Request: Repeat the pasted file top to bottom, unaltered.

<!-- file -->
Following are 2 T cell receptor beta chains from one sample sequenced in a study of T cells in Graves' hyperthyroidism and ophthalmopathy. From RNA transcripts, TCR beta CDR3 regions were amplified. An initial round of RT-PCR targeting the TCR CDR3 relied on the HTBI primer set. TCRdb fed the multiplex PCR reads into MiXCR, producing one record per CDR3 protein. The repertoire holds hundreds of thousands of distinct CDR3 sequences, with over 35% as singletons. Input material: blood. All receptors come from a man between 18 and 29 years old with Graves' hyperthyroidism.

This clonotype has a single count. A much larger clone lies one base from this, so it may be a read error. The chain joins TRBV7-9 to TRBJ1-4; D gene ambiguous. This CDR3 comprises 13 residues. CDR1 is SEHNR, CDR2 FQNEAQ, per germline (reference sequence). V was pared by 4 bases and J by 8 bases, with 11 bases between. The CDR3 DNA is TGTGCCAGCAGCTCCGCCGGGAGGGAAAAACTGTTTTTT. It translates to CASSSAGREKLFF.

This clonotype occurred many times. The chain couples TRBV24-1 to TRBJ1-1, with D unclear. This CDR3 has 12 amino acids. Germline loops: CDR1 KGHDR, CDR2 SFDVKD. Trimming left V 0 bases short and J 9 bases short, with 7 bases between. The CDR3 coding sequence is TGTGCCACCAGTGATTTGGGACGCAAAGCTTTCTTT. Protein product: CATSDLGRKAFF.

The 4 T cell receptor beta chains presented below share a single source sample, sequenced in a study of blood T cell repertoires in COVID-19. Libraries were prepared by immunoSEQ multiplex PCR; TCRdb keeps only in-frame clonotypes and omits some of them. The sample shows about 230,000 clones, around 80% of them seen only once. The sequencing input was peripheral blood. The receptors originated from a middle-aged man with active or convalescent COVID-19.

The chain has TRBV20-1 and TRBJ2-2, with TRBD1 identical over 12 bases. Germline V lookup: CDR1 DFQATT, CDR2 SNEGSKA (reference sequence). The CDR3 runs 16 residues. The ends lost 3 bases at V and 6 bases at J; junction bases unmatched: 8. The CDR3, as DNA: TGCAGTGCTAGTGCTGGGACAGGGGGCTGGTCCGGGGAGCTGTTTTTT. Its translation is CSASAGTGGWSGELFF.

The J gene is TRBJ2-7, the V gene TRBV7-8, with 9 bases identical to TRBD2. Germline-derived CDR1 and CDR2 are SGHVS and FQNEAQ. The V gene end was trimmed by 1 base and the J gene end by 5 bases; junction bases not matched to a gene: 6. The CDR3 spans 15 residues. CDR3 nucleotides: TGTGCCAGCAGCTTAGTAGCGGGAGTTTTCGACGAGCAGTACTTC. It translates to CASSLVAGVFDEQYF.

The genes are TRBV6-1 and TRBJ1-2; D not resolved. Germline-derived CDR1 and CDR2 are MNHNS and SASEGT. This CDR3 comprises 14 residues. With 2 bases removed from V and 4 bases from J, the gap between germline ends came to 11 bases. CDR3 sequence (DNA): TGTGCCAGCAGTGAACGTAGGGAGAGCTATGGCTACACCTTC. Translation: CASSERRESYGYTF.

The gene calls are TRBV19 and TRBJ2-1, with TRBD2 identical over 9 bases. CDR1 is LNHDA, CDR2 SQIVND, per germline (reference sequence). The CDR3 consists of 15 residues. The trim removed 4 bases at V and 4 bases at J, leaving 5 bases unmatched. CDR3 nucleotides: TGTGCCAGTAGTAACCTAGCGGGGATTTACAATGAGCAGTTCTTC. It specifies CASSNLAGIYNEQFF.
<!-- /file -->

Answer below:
Following are 2 T cell receptor beta chains from one sample sequenced in a study of T cells in Graves' hyperthyroidism and ophthalmopathy. From RNA transcripts, TCR beta CDR3 regions were amplified. An initial round of RT-PCR targeting the TCR CDR3 relied on the HTBI primer set. TCRdb fed the multiplex PCR reads into MiXCR, producing one record per CDR3 protein. The repertoire holds hundreds of thousands of distinct CDR3 sequences, with over 35% as singletons. Input material: blood. All receptors come from a man between 18 and 29 years old with Graves' hyperthyroidism.

This clonotype has a single count. A much larger clone lies one base from this, so it may be a read error. The chain joins TRBV7-9 to TRBJ1-4; D gene ambiguous. This CDR3 comprises 13 residues. CDR1 is SEHNR, CDR2 FQNEAQ, per germline (reference sequence). V was pared by 4 bases and J by 8 bases, with 11 bases between. The CDR3 DNA is TGTGCCAGCAGCTCCGCCGGGAGGGAAAAACTGTTTTTT. It translates to CASSSAGREKLFF.

This clonotype occurred many times. The chain couples TRBV24-1 to TRBJ1-1, with D unclear. This CDR3 has 12 amino acids. Germline loops: CDR1 KGHDR, CDR2 SFDVKD. Trimming left V 0 bases short and J 9 bases short, with 7 bases between. The CDR3 coding sequence is TGTGCCACCAGTGATTTGGGACGCAAAGCTTTCTTT. Protein product: CATSDLGRKAFF.

The 4 T cell receptor beta chains presented below share a single source sample, sequenced in a study of blood T cell repertoires in COVID-19. Libraries were prepared by immunoSEQ multiplex PCR; TCRdb keeps only in-frame clonotypes and omits some of them. The sample shows about 230,000 clones, around 80% of them seen only once. The sequencing input was peripheral blood. The receptors originated from a middle-aged man with active or convalescent COVID-19.

The chain has TRBV20-1 and TRBJ2-2, with TRBD1 identical over 12 bases. Germline V lookup: CDR1 DFQATT, CDR2 SNEGSKA (reference sequence). The CDR3 runs 16 residues. The ends lost 3 bases at V and 6 bases at J; junction bases unmatched: 8. The CDR3, as DNA: TGCAGTGCTAGTGCTGGGACAGGGGGCTGGTCCGGGGAGCTGTTTTTT. Its translation is CSASAGTGGWSGELFF.

The J gene is TRBJ2-7, the V gene TRBV7-8, with 9 bases identical to TRBD2. Germline-derived CDR1 and CDR2 are SGHVS and FQNEAQ. The V gene end was trimmed by 1 base and the J gene end by 5 bases; junction bases not matched to a gene: 6. The CDR3 spans 15 residues. CDR3 nucleotides: TGTGCCAGCAGCTTAGTAGCGGGAGTTTTCGACGAGCAGTACTTC. It translates to CASSLVAGVFDEQYF.

The genes are TRBV6-1 and TRBJ1-2; D not resolved. Germline-derived CDR1 and CDR2 are MNHNS and SASEGT. This CDR3 comprises 14 residues. With 2 bases removed from V and 4 bases from J, the gap between germline ends came to 11 bases. CDR3 sequence (DNA): TGTGCCAGCAGTGAACGTAGGGAGAGCTATGGCTACACCTTC. Translation: CASSERRESYGYTF.

The gene calls are TRBV19 and TRBJ2-1, with TRBD2 identical over 9 bases. CDR1 is LNHDA, CDR2 SQIVND, per germline (reference sequence). The CDR3 consists of 15 residues. The trim removed 4 bases at V and 4 bases at J, leaving 5 bases unmatched. CDR3 nucleotides: TGTGCCAGTAGTAACCTAGCGGGGATTTACAATGAGCAGTTCTTC. It specifies CASSNLAGIYNEQFF.